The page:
WOW, WHAT A YEAR IT WAS
Patience was handsomely rewarded last year as almost all of the major equity markets as well as Emerging Markets posted double digit returns.
The biggest driver of the roaring stock market rally has been the accelerating growth in the US, Europe and Asia. Global growth continues to be robust and broad based, driven by industrial activity and investment.
US stocks were front and centre as investors bet on strong economic growth, solid corporate earnings and hopes that President Trump would roll back regulations. Trump also boosted markets with a large corporate tax cut. For the first time, the S&P500 ended every single month of the calendar year with a gain.
The so-called FANG stocks continued their outperformance and were responsible for a sizable portion of the overall gains.
For 2017, the pan-European benchmark logged a 7.7% advance, representing its biggest annual jump since 2013. However, European stocks have underperformed largely due to the strong Euro.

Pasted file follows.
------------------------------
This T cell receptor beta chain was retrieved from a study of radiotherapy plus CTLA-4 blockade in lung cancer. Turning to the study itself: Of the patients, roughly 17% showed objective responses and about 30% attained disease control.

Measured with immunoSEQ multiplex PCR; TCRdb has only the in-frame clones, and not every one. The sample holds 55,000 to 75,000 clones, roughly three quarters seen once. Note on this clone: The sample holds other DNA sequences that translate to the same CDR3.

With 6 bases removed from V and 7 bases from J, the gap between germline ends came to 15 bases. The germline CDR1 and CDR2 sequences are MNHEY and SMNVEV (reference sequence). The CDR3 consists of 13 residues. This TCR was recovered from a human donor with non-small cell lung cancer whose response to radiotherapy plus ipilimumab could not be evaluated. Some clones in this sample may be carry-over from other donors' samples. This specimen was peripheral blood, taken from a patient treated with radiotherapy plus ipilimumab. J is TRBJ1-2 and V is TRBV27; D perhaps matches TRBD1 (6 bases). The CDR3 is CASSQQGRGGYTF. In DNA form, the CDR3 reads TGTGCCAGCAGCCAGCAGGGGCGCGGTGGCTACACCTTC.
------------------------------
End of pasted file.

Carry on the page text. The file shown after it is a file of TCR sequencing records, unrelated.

Rose 6% last year, underperforming most world markets as its large energy component dragged. The energy group lost almost 13% even as US crude oil prices rose 12%, while materials were up 6% and financials added 9%. Those 3 groups account for almost two thirds of the index’s weight.
The wilting dollar has also lifted commodities priced in that currency, which have also benefited from a synchronized pick up in global trade and surprisingly strong demand from China.
Everything from coal to iron ore has reaped gains. Copper has been a standout performer in part due to expectations of rising demand for the mass production of electric vehicles.
Gold turned in a banner year too, despite not being needed for its role as a guard against inflation, which has been tame.
US benchmark oil rose 12.5% in 2017. The market has improved amid optimism after years of oversupply finally ebbing capped by rising demand and the OPEC supply cuts being extended through 2108.
Bonds also did well, even though stronger than expected global economic growth is typically a headwind for fixed income securities. US treasuries (7-10 year) returned a little more than 2%, and US investment grade fixed income was up 6.4% as credit spreads tightened to their lowest level of this cycle.
There is considerable angst out there as to what happens to the bond market if inflation picks up and yields rise. I have included a chart to show the impact of a 1% rise in interest rates from current levels.
The US dollar struggled last year against most major currencies.